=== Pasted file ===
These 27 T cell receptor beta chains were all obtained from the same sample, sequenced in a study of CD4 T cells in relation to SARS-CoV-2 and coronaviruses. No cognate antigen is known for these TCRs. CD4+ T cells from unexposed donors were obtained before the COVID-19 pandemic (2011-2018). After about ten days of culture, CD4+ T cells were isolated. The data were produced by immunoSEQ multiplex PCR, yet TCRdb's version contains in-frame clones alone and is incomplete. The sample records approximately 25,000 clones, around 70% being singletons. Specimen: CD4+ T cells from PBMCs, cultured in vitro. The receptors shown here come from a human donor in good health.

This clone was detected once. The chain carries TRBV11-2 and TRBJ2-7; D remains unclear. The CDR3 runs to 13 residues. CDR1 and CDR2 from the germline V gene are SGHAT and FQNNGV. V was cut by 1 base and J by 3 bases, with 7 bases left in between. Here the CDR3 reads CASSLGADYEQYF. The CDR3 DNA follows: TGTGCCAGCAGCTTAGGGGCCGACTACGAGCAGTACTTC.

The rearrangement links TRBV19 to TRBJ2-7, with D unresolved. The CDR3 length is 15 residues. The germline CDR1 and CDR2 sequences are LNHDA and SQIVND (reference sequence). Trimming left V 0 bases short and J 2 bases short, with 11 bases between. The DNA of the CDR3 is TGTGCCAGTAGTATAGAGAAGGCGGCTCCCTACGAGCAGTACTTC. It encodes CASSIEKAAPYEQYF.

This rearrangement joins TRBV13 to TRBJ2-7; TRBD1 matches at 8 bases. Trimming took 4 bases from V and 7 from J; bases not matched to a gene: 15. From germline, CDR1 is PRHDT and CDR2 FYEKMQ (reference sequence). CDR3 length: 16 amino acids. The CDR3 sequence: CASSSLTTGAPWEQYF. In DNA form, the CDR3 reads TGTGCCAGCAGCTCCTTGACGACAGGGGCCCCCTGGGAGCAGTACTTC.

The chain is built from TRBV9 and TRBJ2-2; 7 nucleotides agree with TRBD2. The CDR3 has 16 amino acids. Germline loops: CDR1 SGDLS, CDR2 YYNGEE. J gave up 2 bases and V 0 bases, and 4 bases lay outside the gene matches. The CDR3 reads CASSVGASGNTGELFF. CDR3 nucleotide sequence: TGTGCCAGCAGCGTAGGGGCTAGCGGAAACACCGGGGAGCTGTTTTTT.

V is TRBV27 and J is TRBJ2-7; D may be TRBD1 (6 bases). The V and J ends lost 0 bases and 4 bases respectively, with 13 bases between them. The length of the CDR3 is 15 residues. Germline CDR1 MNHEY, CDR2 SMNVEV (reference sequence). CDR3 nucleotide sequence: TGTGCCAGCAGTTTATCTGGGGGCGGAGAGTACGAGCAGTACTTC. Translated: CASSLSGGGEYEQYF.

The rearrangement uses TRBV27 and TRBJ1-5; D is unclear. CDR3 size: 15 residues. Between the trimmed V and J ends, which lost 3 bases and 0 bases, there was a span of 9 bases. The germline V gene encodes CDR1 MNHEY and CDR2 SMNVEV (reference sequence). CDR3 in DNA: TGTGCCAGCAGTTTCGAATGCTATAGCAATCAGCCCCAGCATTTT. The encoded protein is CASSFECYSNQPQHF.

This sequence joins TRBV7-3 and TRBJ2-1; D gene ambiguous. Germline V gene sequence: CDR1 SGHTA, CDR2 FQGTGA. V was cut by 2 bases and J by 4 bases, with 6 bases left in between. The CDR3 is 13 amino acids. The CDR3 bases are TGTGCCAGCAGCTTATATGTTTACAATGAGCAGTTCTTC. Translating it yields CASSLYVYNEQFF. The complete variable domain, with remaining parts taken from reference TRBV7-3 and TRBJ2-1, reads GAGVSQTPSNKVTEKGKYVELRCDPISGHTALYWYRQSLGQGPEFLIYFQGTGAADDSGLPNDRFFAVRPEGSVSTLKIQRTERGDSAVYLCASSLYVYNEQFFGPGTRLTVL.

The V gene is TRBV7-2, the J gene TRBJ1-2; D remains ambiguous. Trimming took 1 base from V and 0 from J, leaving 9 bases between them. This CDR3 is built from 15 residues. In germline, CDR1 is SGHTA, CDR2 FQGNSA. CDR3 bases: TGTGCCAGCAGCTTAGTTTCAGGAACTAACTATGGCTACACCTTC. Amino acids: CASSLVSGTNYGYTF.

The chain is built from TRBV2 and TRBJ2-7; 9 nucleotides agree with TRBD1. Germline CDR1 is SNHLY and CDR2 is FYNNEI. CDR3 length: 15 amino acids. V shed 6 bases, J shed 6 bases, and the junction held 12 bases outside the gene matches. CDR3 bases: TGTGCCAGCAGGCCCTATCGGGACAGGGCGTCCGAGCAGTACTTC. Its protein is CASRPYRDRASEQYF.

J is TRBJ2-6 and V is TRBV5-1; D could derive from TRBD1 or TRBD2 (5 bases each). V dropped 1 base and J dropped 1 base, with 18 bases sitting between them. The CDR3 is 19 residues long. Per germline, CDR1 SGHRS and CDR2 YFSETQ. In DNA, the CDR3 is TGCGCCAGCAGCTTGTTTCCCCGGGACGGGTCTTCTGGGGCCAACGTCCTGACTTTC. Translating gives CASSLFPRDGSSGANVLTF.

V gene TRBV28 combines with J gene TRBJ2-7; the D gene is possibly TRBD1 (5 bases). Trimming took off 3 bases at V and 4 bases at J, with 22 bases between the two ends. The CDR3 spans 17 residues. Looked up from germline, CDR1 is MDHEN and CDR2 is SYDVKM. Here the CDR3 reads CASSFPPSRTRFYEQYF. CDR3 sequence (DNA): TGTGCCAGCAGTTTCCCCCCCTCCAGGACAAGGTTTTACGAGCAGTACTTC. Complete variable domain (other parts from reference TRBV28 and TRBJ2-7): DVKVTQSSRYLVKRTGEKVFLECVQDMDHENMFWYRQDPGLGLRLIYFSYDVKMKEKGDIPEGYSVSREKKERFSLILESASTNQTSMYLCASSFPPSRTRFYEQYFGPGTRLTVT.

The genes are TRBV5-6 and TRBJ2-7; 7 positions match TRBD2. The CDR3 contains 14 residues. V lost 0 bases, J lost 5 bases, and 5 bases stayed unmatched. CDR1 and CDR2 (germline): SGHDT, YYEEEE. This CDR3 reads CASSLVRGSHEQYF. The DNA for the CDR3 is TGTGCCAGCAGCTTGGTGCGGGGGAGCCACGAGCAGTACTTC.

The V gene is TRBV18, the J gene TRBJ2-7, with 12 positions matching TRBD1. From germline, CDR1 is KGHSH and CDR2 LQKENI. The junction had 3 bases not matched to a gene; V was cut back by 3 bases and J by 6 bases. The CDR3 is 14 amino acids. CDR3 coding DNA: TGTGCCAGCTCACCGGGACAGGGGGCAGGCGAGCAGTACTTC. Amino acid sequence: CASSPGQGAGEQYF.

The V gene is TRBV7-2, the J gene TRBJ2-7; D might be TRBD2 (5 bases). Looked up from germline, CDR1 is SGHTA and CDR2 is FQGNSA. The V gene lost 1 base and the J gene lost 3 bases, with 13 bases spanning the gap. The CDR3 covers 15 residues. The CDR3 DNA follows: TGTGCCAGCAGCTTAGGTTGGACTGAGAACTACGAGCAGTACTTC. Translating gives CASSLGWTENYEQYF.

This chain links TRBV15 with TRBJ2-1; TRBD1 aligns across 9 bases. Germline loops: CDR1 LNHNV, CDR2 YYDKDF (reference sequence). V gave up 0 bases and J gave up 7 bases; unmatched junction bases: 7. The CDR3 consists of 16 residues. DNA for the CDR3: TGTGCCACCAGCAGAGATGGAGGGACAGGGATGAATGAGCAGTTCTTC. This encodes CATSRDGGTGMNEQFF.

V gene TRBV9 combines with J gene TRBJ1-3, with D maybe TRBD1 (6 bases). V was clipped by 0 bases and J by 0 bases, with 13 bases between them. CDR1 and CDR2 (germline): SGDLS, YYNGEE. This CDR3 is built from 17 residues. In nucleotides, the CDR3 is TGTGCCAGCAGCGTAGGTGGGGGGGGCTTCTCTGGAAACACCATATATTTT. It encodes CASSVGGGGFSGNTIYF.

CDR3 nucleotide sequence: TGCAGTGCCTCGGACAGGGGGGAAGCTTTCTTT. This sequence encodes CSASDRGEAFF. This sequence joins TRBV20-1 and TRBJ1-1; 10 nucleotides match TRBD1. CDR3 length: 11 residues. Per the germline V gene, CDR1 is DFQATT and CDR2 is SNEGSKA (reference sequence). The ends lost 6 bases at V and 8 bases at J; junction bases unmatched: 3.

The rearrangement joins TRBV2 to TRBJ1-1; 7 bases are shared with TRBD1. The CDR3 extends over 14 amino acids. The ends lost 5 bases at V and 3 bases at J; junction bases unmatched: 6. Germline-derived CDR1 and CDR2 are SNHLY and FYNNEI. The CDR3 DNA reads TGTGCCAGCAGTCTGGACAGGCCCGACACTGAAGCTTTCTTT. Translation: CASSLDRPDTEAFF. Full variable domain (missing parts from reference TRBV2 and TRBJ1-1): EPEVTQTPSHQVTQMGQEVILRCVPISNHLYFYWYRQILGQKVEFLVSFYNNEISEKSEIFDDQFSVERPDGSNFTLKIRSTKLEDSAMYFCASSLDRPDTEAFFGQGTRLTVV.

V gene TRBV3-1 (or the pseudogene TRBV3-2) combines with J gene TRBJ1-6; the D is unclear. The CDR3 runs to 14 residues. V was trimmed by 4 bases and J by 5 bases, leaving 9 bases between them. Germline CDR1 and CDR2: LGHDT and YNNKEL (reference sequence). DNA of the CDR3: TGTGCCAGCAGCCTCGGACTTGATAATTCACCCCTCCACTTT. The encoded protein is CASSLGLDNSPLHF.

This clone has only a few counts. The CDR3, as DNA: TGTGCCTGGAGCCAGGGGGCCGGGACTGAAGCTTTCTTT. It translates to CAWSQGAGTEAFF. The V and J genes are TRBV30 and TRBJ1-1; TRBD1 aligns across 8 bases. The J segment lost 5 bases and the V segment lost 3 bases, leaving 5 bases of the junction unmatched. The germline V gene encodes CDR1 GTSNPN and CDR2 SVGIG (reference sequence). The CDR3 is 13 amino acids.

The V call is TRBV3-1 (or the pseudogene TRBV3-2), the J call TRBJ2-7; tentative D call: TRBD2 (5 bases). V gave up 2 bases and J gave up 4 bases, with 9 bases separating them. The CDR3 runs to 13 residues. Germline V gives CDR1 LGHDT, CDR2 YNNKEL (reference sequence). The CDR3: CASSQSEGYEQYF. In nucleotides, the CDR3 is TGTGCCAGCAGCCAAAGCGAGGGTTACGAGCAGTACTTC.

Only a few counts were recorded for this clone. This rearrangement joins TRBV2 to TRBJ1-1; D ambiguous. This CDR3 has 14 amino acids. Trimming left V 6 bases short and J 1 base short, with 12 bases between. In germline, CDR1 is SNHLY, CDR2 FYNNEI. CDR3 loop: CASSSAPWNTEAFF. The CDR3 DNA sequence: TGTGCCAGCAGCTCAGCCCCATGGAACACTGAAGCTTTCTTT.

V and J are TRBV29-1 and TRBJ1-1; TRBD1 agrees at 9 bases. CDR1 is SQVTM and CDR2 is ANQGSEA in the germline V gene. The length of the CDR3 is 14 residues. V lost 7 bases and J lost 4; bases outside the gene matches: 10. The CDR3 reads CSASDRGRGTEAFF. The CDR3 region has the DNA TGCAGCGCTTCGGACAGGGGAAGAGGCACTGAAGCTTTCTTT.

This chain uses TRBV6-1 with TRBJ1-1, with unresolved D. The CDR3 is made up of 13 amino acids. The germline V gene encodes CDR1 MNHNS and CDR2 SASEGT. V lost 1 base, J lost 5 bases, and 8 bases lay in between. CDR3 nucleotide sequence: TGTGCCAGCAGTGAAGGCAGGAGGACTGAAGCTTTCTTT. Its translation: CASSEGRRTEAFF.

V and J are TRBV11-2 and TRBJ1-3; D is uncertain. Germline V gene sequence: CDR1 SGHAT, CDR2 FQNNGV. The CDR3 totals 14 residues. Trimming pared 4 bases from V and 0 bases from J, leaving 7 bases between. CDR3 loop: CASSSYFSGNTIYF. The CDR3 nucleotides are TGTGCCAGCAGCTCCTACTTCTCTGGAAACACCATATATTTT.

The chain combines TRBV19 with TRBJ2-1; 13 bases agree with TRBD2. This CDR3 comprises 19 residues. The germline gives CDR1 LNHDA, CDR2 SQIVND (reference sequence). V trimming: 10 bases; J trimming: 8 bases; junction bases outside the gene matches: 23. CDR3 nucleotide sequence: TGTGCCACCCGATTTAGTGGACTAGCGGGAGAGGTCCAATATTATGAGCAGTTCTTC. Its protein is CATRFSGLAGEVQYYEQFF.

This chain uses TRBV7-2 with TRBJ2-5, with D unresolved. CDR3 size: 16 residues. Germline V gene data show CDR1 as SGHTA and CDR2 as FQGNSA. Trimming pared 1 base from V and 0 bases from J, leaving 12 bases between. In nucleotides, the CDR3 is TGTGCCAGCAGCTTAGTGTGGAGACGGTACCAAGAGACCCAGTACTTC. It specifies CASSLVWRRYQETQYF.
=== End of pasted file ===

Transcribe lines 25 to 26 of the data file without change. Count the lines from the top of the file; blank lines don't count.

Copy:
This chain uses TRBV6-1 with TRBJ1-1, with unresolved D. The CDR3 is made up of 13 amino acids. The germline V gene encodes CDR1 MNHNS and CDR2 SASEGT. V lost 1 base, J lost 5 bases, and 8 bases lay in between. CDR3 nucleotide sequence: TGTGCCAGCAGTGAAGGCAGGAGGACTGAAGCTTTCTTT. Its translation: CASSEGRRTEAFF.

V and J are TRBV11-2 and TRBJ1-3; D is uncertain. Germline V gene sequence: CDR1 SGHAT, CDR2 FQNNGV. The CDR3 totals 14 residues. Trimming pared 4 bases from V and 0 bases from J, leaving 7 bases between. CDR3 loop: CASSSYFSGNTIYF. The CDR3 nucleotides are TGTGCCAGCAGCTCCTACTTCTCTGGAAACACCATATATTTT.